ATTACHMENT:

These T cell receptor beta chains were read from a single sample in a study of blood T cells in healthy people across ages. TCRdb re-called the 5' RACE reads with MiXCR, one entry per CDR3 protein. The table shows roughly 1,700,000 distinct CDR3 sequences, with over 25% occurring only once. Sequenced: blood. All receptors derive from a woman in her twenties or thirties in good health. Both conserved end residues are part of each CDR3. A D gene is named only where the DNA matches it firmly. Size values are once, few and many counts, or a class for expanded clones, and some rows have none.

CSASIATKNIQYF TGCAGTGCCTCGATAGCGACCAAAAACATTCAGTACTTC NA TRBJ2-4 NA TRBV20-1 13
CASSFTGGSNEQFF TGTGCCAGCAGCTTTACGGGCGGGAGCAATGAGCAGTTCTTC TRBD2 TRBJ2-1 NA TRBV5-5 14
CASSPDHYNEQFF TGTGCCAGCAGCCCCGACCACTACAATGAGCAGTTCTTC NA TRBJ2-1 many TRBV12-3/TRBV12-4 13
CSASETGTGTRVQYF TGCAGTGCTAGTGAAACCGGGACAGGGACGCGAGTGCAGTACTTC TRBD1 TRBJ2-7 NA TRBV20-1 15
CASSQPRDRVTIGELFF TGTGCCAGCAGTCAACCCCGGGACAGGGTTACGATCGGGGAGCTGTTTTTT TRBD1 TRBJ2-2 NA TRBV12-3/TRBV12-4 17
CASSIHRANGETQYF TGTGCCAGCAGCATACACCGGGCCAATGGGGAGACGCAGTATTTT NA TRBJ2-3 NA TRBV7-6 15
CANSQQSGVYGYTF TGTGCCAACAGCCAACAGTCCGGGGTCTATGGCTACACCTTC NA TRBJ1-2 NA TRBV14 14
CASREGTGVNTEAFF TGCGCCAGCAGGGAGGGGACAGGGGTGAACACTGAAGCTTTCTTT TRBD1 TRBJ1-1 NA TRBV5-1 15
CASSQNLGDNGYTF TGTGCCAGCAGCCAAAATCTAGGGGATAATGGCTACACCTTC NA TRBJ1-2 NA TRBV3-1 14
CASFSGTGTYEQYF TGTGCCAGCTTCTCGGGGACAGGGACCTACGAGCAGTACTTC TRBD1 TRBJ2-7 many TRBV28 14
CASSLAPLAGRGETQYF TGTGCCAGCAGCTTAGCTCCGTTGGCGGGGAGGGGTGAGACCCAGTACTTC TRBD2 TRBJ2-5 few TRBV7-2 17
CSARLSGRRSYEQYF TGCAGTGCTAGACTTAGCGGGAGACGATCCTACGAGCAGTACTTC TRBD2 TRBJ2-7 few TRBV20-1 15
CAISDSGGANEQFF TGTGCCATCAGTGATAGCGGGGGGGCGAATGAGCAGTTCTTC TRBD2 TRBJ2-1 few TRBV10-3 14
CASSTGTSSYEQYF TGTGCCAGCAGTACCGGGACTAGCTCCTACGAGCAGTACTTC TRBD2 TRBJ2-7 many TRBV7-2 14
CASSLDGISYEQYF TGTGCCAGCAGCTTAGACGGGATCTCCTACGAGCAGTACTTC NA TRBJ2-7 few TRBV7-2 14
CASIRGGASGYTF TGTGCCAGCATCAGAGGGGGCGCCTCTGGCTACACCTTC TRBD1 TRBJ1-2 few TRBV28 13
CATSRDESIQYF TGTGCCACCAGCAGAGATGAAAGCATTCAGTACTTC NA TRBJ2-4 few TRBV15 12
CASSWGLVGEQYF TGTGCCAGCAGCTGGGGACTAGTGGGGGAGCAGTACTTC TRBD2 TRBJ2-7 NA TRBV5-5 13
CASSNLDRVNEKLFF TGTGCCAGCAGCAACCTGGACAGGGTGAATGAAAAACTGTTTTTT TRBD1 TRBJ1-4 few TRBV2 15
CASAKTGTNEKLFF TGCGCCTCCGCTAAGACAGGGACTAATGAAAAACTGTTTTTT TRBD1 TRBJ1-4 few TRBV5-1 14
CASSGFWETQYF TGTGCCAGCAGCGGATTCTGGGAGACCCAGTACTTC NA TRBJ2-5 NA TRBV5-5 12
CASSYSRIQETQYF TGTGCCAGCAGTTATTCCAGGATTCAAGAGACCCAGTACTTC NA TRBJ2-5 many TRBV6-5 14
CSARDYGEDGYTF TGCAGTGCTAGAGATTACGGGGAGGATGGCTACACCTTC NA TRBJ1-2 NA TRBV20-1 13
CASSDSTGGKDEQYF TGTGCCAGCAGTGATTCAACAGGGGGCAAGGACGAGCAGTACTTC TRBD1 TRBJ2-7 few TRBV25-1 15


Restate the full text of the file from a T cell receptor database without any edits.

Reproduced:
These T cell receptor beta chains were read from a single sample in a study of blood T cells in healthy people across ages. TCRdb re-called the 5' RACE reads with MiXCR, one entry per CDR3 protein. The table shows roughly 1,700,000 distinct CDR3 sequences, with over 25% occurring only once. Sequenced: blood. All receptors derive from a woman in her twenties or thirties in good health. Both conserved end residues are part of each CDR3. A D gene is named only where the DNA matches it firmly. Size values are once, few and many counts, or a class for expanded clones, and some rows have none.

CSASIATKNIQYF TGCAGTGCCTCGATAGCGACCAAAAACATTCAGTACTTC NA TRBJ2-4 NA TRBV20-1 13
CASSFTGGSNEQFF TGTGCCAGCAGCTTTACGGGCGGGAGCAATGAGCAGTTCTTC TRBD2 TRBJ2-1 NA TRBV5-5 14
CASSPDHYNEQFF TGTGCCAGCAGCCCCGACCACTACAATGAGCAGTTCTTC NA TRBJ2-1 many TRBV12-3/TRBV12-4 13
CSASETGTGTRVQYF TGCAGTGCTAGTGAAACCGGGACAGGGACGCGAGTGCAGTACTTC TRBD1 TRBJ2-7 NA TRBV20-1 15
CASSQPRDRVTIGELFF TGTGCCAGCAGTCAACCCCGGGACAGGGTTACGATCGGGGAGCTGTTTTTT TRBD1 TRBJ2-2 NA TRBV12-3/TRBV12-4 17
CASSIHRANGETQYF TGTGCCAGCAGCATACACCGGGCCAATGGGGAGACGCAGTATTTT NA TRBJ2-3 NA TRBV7-6 15
CANSQQSGVYGYTF TGTGCCAACAGCCAACAGTCCGGGGTCTATGGCTACACCTTC NA TRBJ1-2 NA TRBV14 14
CASREGTGVNTEAFF TGCGCCAGCAGGGAGGGGACAGGGGTGAACACTGAAGCTTTCTTT TRBD1 TRBJ1-1 NA TRBV5-1 15
CASSQNLGDNGYTF TGTGCCAGCAGCCAAAATCTAGGGGATAATGGCTACACCTTC NA TRBJ1-2 NA TRBV3-1 14
CASFSGTGTYEQYF TGTGCCAGCTTCTCGGGGACAGGGACCTACGAGCAGTACTTC TRBD1 TRBJ2-7 many TRBV28 14
CASSLAPLAGRGETQYF TGTGCCAGCAGCTTAGCTCCGTTGGCGGGGAGGGGTGAGACCCAGTACTTC TRBD2 TRBJ2-5 few TRBV7-2 17
CSARLSGRRSYEQYF TGCAGTGCTAGACTTAGCGGGAGACGATCCTACGAGCAGTACTTC TRBD2 TRBJ2-7 few TRBV20-1 15
CAISDSGGANEQFF TGTGCCATCAGTGATAGCGGGGGGGCGAATGAGCAGTTCTTC TRBD2 TRBJ2-1 few TRBV10-3 14
CASSTGTSSYEQYF TGTGCCAGCAGTACCGGGACTAGCTCCTACGAGCAGTACTTC TRBD2 TRBJ2-7 many TRBV7-2 14
CASSLDGISYEQYF TGTGCCAGCAGCTTAGACGGGATCTCCTACGAGCAGTACTTC NA TRBJ2-7 few TRBV7-2 14
CASIRGGASGYTF TGTGCCAGCATCAGAGGGGGCGCCTCTGGCTACACCTTC TRBD1 TRBJ1-2 few TRBV28 13
CATSRDESIQYF TGTGCCACCAGCAGAGATGAAAGCATTCAGTACTTC NA TRBJ2-4 few TRBV15 12
CASSWGLVGEQYF TGTGCCAGCAGCTGGGGACTAGTGGGGGAGCAGTACTTC TRBD2 TRBJ2-7 NA TRBV5-5 13
CASSNLDRVNEKLFF TGTGCCAGCAGCAACCTGGACAGGGTGAATGAAAAACTGTTTTTT TRBD1 TRBJ1-4 few TRBV2 15
CASAKTGTNEKLFF TGCGCCTCCGCTAAGACAGGGACTAATGAAAAACTGTTTTTT TRBD1 TRBJ1-4 few TRBV5-1 14
CASSGFWETQYF TGTGCCAGCAGCGGATTCTGGGAGACCCAGTACTTC NA TRBJ2-5 NA TRBV5-5 12
CASSYSRIQETQYF TGTGCCAGCAGTTATTCCAGGATTCAAGAGACCCAGTACTTC NA TRBJ2-5 many TRBV6-5 14
CSARDYGEDGYTF TGCAGTGCTAGAGATTACGGGGAGGATGGCTACACCTTC NA TRBJ1-2 NA TRBV20-1 13
CASSDSTGGKDEQYF TGTGCCAGCAGTGATTCAACAGGGGGCAAGGACGAGCAGTACTTC TRBD1 TRBJ2-7 few TRBV25-1 15